Roundup: Voters Decide Statewide Local Issues
By KERA News & Wire Services
Dallas, TX – Texas voters passed seven out of ten proposed amendments to the state constitution, but rejected measures that would have provided tax incentives to conserve water; given El Paso County new bonding authority, and given counties the same bonding powers as cities and town.
Propositions that passed will give the governor new powers to grant pardons. Elected officials will have more time to resign before running for another office and there will be more money for student loans and financing education.
North Texans also decided other local measures:
Bond issues passed in the Mansfield school district, but failed in Cedar Hill ISD and the City of White Settlement.
Plano and McKinney voters said yes to expanding city council terms from three years to four.
The cities of Keller and Saginaw reauthorized local sales and use taxes.
Jackie Black and John Huffman are in a runoff in Keller to replace Coouncilman Mitch Holmes who resigned.
Coppell renewed its crime control and prevention district.
Alcohol sales issues passed in Grandview, Sunnyvale, Alvarado, Forney, Joshua and in Parker County Precinct One.
EAS Test Fails In North Texas
This afternoon's first nationwide test of the Emergency Alert System, the EAS, failed in parts of North Texas and elsewhere.
Many radio and television audiences heard the familiar emergency tone, but no message.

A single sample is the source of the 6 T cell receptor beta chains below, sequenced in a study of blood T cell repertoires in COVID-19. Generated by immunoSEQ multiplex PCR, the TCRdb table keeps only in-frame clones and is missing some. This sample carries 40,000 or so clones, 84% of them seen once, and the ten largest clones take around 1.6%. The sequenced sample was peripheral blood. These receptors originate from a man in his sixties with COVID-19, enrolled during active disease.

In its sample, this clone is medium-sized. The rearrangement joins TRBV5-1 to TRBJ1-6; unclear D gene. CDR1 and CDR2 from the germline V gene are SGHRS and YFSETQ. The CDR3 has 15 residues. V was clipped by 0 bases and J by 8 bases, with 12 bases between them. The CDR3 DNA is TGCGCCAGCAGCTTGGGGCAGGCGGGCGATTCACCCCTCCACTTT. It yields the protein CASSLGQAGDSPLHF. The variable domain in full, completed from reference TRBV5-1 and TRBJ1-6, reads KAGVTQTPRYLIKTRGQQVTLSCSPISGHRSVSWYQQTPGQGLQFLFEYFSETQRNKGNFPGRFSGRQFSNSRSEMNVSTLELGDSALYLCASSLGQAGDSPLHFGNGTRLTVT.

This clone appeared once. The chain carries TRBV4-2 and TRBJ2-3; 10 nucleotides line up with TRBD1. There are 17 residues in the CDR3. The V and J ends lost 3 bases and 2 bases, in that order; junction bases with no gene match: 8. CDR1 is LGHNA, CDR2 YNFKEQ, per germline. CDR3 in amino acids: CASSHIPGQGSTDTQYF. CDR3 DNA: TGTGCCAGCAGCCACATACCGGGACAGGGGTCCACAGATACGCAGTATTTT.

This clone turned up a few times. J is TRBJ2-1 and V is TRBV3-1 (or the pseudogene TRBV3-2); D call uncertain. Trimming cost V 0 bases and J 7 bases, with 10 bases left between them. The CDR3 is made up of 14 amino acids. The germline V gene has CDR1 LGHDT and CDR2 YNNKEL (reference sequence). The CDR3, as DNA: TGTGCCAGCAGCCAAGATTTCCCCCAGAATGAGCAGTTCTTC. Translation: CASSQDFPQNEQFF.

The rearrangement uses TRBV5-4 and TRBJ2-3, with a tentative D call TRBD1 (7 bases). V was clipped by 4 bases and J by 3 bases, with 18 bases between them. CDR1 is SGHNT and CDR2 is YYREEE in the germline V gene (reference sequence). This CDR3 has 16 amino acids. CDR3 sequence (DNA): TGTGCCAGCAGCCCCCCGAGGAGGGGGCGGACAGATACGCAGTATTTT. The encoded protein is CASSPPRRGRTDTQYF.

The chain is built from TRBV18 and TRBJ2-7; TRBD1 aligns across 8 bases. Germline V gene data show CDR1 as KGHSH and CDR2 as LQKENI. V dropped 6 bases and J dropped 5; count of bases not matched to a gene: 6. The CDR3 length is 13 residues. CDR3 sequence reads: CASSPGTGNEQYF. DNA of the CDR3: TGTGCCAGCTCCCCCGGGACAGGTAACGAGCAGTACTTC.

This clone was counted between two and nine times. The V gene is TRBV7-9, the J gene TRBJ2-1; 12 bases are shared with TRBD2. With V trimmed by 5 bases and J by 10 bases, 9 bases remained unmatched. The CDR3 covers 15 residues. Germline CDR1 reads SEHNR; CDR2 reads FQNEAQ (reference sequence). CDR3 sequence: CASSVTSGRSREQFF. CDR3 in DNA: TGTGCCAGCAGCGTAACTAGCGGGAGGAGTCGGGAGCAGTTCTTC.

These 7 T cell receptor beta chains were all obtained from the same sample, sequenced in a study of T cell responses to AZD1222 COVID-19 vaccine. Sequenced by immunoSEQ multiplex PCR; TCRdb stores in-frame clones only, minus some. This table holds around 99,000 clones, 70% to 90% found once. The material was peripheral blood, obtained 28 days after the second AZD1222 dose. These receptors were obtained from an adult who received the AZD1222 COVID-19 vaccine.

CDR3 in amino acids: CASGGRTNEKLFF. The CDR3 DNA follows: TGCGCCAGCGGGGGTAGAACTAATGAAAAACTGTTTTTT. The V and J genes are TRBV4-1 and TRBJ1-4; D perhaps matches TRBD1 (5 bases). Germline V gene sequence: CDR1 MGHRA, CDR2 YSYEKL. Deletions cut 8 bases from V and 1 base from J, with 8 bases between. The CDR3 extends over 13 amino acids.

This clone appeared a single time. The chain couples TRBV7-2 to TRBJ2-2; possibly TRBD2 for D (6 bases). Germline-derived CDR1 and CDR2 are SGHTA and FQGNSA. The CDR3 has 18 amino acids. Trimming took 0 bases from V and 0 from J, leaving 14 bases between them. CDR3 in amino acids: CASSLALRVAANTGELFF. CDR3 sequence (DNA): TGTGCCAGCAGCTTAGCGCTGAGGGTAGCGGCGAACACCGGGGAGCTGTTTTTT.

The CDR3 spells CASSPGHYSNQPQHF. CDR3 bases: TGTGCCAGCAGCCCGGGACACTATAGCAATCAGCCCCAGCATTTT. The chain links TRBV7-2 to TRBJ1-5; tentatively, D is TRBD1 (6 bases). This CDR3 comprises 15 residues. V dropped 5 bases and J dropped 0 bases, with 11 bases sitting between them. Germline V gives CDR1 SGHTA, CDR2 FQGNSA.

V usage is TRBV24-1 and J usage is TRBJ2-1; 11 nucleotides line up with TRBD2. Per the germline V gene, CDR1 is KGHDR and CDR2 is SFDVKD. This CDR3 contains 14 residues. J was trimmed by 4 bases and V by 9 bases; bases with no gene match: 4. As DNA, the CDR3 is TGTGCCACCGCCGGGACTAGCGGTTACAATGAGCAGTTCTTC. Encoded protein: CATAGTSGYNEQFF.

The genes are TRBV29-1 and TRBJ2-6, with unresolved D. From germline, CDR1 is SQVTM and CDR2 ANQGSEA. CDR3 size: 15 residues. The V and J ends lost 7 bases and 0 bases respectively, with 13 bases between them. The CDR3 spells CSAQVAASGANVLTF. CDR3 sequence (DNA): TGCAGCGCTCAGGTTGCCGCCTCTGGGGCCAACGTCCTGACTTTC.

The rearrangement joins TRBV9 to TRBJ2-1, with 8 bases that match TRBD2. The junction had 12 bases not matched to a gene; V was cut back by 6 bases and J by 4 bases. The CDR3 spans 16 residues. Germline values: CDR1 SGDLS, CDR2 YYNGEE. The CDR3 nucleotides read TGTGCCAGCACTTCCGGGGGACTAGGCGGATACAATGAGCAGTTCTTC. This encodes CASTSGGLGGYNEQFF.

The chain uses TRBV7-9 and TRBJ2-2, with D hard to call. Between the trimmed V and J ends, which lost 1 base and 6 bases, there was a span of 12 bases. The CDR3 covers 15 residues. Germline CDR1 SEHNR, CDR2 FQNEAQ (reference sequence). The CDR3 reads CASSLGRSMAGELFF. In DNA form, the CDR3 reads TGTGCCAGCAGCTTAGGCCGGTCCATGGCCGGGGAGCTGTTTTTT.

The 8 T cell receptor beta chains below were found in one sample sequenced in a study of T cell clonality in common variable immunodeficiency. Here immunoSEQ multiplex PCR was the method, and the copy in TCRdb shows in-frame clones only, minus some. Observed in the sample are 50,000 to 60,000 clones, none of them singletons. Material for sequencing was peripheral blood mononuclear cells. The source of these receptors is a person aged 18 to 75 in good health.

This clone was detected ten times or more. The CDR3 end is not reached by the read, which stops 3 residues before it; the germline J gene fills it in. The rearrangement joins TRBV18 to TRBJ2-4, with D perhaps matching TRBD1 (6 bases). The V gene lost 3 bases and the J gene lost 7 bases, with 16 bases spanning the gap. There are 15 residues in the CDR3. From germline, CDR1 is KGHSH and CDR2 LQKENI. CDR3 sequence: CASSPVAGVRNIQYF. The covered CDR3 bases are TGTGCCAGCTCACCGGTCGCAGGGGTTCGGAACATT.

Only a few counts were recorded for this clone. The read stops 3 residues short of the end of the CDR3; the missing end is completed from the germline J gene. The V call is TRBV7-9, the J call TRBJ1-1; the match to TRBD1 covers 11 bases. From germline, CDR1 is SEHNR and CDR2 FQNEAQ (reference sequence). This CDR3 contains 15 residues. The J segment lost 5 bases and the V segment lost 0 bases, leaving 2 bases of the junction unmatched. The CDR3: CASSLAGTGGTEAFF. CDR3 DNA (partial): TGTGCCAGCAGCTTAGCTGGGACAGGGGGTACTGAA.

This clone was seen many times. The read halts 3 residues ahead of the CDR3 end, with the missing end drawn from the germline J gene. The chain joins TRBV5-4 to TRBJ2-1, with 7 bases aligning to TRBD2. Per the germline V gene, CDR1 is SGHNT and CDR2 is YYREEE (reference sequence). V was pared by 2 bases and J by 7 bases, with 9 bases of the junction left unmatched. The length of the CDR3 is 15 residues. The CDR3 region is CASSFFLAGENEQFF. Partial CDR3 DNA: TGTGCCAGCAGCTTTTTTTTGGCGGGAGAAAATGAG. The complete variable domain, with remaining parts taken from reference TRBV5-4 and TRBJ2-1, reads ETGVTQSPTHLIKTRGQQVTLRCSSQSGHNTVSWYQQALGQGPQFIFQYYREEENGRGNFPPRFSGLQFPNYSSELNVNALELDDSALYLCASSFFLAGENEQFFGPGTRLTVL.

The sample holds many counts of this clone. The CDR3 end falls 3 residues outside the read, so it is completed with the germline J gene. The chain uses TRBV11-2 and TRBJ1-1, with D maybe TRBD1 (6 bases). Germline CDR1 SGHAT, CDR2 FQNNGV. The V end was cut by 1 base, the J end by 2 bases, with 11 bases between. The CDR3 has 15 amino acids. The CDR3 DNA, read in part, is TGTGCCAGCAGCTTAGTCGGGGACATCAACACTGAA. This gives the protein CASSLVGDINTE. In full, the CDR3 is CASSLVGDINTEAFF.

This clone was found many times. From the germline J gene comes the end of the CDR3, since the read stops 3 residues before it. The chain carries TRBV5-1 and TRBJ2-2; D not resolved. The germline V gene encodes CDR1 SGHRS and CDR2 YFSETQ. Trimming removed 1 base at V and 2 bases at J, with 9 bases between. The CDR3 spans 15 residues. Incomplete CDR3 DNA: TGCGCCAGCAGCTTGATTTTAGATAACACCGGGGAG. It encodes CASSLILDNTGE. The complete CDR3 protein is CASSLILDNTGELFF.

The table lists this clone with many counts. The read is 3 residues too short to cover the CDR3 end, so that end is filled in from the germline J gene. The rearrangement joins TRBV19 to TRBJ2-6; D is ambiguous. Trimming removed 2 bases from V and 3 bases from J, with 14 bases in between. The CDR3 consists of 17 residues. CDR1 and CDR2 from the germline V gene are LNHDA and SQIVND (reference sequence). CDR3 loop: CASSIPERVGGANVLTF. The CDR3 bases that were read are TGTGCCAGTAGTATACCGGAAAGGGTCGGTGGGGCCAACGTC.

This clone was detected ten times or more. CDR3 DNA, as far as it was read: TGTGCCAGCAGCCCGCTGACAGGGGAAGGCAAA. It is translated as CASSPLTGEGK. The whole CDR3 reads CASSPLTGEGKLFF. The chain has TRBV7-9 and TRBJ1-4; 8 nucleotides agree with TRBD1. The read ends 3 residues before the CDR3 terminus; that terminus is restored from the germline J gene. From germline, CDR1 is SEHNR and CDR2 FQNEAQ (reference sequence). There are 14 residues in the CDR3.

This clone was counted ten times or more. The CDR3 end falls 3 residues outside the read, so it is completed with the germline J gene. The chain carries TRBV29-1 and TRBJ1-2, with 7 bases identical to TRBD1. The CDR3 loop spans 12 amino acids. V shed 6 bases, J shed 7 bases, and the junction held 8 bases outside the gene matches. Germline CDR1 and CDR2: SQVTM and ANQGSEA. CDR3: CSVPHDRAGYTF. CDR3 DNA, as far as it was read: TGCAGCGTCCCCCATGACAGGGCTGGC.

Michael Schneider with the Texas Association of Broadcasters says the message coming from Washington was sent to primary radio and TV stations across the country that should have been able to relay it to others, but there were glitches.
Schneider: Clearly there is a breakdown between FEMA who originates the test and the stations that are tasked with the duty to relay it to various states and primary entry point stations.
The EAS system is used locally to cut into regular broadcast programs to provide emergency Amber and weather alerts. By law it is also supposed to be available to the President to alert the nation to immediate danger.
The Federal Emergency Management Agency says the testing gaps will help identify the problems that need to be fixed.
Group: Texas jobs fund missing job creation goals
A watchdog group in Texas says a jobs program touted by Republican Gov. Rick Perry only created about a third of the jobs it promised by the end of last year.
But Perry's office fired back Wednesday at the conclusions reached by Texans for Public Justice about the Texas Enterprise Fund, which gives public money to private firms to help spur job creation.
The left-leaning group said companies that received grants had created 22,349 jobs by the end of last year, or 37 percent of the nearly 60,000 jobs they promised.
Perry's office says that figure is a future target - not a goal to reach by the end of 2010. His office says amended agreements with the companies called for 23,410 new jobs through 2010, and they delivered 33,400.
New suspect IDd in Texas wrongful conviction case
Authorities have identified a new suspect in the slaying of a Texas woman whose husband was wrongfully imprisoned for 25 years for the crime.
The Williamson County Sheriff's Office says Alan Norwood was arrested Wednesday for the Aug. 13, 1986, slaying of Christine Morton.